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Viruses 2012, 4(12), 3912-3931; doi:10.3390/v4123912

Hepatitis C Virus in American Indian/Alaskan Native and Aboriginal Peoples of North America

1,*  and 2
1 Section of Hepatology, Department of Medicine, Department of Immunology, University of Manitoba, 804D-715 McDermot Ave, Winnipeg, MB, USA 2 Section of Hepatology, Department of Medicine, University of Manitoba, 803B-715 McDermot Ave, Winnipeg, MB, USA
* Author to whom correspondence should be addressed.
Received: 24 October 2012 / Revised: 3 December 2012 / Accepted: 5 December 2012 / Published: 19 December 2012
(This article belongs to the Special Issue Hepatitis C Pathology)
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Liver diseases, such as hepatitis C virus (HCV), are “broken spirit” diseases. The prevalence of HCV infection for American Indian/Alaskan Native (AI/AN) in the United States and Canadian Aboriginals varies; nonetheless, incidence rates of newly diagnosed HCV infection are typically higher relative to non-indigenous people. For AI/AN and Aboriginal peoples risk factors for the diagnosis of HCV can reflect that of the general population: predominately male, a history of injection drug use, in midlife years, with a connection with urban centers. However, the face of the indigenous HCV infected individual is becoming increasingly female and younger compared to non-indigenous counterparts. Epidemiology studies indicate that more effective clearance of acute HCV infection can occur for select Aboriginal populations, a phenomenon which may be linked to unique immune characteristics. For individuals progressing to chronic HCV infection treatment outcomes are comparable to other racial cohorts. Disease progression, however, is propelled by elevated rates of co-morbidities including type 2 diabetes and alcohol use, along with human immunodeficiency virus (HIV) co-infection relative to non-indigenous patients. Historical and personal trauma has a major role in the participation of high risk behaviors and associated diseases. Although emerging treatments provide hope, combating HCV related morbidity and mortality will require interventions that address the etiology of broken spirit diseases.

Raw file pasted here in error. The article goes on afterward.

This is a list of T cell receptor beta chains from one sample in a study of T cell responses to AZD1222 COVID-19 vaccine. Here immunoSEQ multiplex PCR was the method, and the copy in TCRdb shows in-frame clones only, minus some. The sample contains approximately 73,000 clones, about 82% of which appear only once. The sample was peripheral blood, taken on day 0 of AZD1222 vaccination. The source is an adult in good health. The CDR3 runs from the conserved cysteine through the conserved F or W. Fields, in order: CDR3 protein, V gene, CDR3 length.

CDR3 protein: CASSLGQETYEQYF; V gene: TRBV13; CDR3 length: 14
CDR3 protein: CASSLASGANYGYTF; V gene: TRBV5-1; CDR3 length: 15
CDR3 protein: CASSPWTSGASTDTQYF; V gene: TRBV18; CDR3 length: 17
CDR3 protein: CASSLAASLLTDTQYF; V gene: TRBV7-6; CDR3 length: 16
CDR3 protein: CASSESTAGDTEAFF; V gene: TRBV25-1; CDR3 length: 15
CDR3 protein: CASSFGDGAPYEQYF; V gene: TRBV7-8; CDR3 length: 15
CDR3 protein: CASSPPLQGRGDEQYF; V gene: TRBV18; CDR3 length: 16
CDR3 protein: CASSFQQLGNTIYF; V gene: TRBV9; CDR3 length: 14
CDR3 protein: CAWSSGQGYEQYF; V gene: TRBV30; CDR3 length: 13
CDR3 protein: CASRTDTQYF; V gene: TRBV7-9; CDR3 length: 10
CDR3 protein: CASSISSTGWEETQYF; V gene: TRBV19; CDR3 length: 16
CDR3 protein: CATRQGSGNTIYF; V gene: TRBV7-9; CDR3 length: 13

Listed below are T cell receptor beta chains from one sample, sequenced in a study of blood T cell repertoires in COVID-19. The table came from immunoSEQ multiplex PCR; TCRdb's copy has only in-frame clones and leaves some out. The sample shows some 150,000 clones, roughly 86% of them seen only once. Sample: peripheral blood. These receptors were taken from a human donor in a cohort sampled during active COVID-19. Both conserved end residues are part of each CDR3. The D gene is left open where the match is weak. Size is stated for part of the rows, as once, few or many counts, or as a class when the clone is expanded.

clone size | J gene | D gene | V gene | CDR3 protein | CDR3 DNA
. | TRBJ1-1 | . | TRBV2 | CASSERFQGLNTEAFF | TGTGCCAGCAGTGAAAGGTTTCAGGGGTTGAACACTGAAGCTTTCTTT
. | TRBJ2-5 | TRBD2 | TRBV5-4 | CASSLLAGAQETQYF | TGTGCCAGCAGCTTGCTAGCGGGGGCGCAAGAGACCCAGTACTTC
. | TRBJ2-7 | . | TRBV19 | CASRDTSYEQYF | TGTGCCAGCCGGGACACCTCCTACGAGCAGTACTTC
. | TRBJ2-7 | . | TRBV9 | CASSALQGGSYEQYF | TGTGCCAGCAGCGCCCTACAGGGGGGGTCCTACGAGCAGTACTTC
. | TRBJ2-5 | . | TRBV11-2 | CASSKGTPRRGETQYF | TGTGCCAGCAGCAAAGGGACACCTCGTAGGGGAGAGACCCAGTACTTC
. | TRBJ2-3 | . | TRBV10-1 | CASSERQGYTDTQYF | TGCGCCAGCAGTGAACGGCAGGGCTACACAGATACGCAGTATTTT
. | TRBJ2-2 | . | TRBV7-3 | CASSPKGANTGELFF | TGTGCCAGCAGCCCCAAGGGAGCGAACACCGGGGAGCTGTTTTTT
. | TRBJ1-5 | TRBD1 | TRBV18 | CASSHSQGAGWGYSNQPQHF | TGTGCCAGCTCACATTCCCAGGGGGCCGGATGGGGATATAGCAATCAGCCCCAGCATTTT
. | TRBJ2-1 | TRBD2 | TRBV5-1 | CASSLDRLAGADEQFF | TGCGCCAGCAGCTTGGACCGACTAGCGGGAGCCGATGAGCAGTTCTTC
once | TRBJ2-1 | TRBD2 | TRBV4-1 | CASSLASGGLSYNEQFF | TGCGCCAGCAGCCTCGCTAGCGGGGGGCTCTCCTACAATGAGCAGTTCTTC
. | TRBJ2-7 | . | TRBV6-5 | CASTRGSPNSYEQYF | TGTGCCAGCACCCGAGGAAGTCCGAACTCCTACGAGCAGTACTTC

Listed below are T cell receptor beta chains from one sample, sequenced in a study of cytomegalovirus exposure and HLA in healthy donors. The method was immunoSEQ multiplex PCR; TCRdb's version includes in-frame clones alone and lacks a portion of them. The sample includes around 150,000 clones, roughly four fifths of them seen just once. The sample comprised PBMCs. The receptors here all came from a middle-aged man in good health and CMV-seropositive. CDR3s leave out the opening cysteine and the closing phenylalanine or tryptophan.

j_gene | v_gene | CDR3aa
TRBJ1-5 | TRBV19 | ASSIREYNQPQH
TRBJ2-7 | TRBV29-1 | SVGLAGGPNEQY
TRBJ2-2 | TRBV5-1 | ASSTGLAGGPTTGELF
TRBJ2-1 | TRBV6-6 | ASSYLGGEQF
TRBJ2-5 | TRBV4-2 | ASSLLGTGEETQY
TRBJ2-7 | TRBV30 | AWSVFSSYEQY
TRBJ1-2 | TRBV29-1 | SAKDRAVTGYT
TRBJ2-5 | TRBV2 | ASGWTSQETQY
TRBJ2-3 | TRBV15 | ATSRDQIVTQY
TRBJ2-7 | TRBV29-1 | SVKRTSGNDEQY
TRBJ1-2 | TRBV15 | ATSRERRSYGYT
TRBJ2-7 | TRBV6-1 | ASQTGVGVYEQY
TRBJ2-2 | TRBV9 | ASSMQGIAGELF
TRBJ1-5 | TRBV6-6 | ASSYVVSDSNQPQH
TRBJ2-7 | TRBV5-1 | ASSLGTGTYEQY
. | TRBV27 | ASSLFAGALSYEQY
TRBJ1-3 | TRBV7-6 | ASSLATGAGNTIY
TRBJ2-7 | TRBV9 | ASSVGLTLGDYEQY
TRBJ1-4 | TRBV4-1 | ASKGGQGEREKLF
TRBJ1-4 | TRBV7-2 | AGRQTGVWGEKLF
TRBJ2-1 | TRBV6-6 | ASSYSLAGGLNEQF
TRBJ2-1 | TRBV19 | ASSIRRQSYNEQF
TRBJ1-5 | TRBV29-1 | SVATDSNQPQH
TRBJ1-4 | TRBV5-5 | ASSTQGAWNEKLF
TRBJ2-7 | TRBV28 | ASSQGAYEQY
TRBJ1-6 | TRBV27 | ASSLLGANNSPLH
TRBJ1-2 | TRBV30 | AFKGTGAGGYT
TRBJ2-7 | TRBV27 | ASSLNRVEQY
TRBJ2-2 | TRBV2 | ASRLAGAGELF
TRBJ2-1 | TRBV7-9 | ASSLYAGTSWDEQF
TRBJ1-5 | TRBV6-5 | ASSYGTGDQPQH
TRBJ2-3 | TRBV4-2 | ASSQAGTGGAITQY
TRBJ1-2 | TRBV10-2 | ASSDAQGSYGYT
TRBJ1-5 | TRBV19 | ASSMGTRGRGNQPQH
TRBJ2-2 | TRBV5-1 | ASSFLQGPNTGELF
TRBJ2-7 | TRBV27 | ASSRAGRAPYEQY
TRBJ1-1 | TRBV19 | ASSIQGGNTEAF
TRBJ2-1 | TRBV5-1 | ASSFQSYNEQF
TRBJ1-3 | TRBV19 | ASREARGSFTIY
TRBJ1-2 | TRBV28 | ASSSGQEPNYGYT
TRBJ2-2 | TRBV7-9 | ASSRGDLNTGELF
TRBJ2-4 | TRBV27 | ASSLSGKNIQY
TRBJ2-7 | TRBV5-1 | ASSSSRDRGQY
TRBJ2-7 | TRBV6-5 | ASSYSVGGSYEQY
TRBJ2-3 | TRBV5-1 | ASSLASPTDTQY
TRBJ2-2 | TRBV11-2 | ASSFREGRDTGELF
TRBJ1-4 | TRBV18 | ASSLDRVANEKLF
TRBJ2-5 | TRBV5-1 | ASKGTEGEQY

Keywords: hepatitis C virus; AI/AN; Aboriginal; female; HIV; trauma hepatitis C virus; AI/AN; Aboriginal; female; HIV; trauma
This is an open access article distributed under the Creative Commons Attribution License (CC BY 3.0).

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Rempel, J.D.; Uhanova, J. Hepatitis C Virus in American Indian/Alaskan Native and Aboriginal Peoples of North America. Viruses 2012, 4, 3912-3931.

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